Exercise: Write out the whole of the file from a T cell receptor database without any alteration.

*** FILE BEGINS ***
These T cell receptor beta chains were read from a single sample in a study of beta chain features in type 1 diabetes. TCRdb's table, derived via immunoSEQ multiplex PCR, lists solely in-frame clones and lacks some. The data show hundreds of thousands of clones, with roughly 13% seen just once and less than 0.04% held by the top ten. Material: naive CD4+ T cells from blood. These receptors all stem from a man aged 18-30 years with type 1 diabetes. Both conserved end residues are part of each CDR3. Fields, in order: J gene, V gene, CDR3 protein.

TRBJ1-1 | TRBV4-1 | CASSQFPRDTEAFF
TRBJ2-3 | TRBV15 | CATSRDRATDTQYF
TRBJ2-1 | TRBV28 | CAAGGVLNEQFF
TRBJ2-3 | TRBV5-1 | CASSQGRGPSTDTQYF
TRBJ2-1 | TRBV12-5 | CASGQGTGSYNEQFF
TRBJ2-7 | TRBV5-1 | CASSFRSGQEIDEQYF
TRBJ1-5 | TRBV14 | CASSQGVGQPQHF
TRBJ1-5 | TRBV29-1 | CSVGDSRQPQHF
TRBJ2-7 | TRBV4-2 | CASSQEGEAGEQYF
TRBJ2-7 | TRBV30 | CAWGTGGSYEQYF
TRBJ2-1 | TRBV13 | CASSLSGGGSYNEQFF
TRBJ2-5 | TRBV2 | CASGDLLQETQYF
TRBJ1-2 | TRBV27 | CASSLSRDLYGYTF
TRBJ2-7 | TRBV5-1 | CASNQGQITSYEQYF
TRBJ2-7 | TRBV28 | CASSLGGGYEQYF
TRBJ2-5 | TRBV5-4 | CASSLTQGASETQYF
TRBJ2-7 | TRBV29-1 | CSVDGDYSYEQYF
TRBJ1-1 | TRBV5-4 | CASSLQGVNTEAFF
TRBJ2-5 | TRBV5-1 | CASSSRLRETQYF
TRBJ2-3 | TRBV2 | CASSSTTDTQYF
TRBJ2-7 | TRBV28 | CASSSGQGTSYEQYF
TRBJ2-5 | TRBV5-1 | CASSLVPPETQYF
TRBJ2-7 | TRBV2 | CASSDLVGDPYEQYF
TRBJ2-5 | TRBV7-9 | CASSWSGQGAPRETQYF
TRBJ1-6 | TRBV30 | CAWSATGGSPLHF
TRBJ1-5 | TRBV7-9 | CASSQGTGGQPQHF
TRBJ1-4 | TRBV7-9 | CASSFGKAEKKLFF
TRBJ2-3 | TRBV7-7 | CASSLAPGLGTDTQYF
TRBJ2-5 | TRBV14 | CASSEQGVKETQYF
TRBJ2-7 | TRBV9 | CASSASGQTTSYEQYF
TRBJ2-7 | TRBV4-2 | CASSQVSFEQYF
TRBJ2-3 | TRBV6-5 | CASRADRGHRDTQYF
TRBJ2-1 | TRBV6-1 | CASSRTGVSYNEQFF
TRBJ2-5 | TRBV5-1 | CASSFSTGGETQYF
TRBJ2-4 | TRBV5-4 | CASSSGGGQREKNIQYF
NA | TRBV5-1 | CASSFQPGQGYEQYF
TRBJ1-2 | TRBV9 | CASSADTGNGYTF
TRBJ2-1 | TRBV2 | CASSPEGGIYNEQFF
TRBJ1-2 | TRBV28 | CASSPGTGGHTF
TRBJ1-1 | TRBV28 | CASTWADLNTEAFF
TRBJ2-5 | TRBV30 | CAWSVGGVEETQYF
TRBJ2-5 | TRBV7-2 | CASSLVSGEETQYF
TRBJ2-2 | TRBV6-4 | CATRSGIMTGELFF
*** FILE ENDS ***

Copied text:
These T cell receptor beta chains were read from a single sample in a study of beta chain features in type 1 diabetes. TCRdb's table, derived via immunoSEQ multiplex PCR, lists solely in-frame clones and lacks some. The data show hundreds of thousands of clones, with roughly 13% seen just once and less than 0.04% held by the top ten. Material: naive CD4+ T cells from blood. These receptors all stem from a man aged 18-30 years with type 1 diabetes. Both conserved end residues are part of each CDR3. Fields, in order: J gene, V gene, CDR3 protein.

TRBJ1-1 | TRBV4-1 | CASSQFPRDTEAFF
TRBJ2-3 | TRBV15 | CATSRDRATDTQYF
TRBJ2-1 | TRBV28 | CAAGGVLNEQFF
TRBJ2-3 | TRBV5-1 | CASSQGRGPSTDTQYF
TRBJ2-1 | TRBV12-5 | CASGQGTGSYNEQFF
TRBJ2-7 | TRBV5-1 | CASSFRSGQEIDEQYF
TRBJ1-5 | TRBV14 | CASSQGVGQPQHF
TRBJ1-5 | TRBV29-1 | CSVGDSRQPQHF
TRBJ2-7 | TRBV4-2 | CASSQEGEAGEQYF
TRBJ2-7 | TRBV30 | CAWGTGGSYEQYF
TRBJ2-1 | TRBV13 | CASSLSGGGSYNEQFF
TRBJ2-5 | TRBV2 | CASGDLLQETQYF
TRBJ1-2 | TRBV27 | CASSLSRDLYGYTF
TRBJ2-7 | TRBV5-1 | CASNQGQITSYEQYF
TRBJ2-7 | TRBV28 | CASSLGGGYEQYF
TRBJ2-5 | TRBV5-4 | CASSLTQGASETQYF
TRBJ2-7 | TRBV29-1 | CSVDGDYSYEQYF
TRBJ1-1 | TRBV5-4 | CASSLQGVNTEAFF
TRBJ2-5 | TRBV5-1 | CASSSRLRETQYF
TRBJ2-3 | TRBV2 | CASSSTTDTQYF
TRBJ2-7 | TRBV28 | CASSSGQGTSYEQYF
TRBJ2-5 | TRBV5-1 | CASSLVPPETQYF
TRBJ2-7 | TRBV2 | CASSDLVGDPYEQYF
TRBJ2-5 | TRBV7-9 | CASSWSGQGAPRETQYF
TRBJ1-6 | TRBV30 | CAWSATGGSPLHF
TRBJ1-5 | TRBV7-9 | CASSQGTGGQPQHF
TRBJ1-4 | TRBV7-9 | CASSFGKAEKKLFF
TRBJ2-3 | TRBV7-7 | CASSLAPGLGTDTQYF
TRBJ2-5 | TRBV14 | CASSEQGVKETQYF
TRBJ2-7 | TRBV9 | CASSASGQTTSYEQYF
TRBJ2-7 | TRBV4-2 | CASSQVSFEQYF
TRBJ2-3 | TRBV6-5 | CASRADRGHRDTQYF
TRBJ2-1 | TRBV6-1 | CASSRTGVSYNEQFF
TRBJ2-5 | TRBV5-1 | CASSFSTGGETQYF
TRBJ2-4 | TRBV5-4 | CASSSGGGQREKNIQYF
NA | TRBV5-1 | CASSFQPGQGYEQYF
TRBJ1-2 | TRBV9 | CASSADTGNGYTF
TRBJ2-1 | TRBV2 | CASSPEGGIYNEQFF
TRBJ1-2 | TRBV28 | CASSPGTGGHTF
TRBJ1-1 | TRBV28 | CASTWADLNTEAFF
TRBJ2-5 | TRBV30 | CAWSVGGVEETQYF
TRBJ2-5 | TRBV7-2 | CASSLVSGEETQYF
TRBJ2-2 | TRBV6-4 | CATRSGIMTGELFF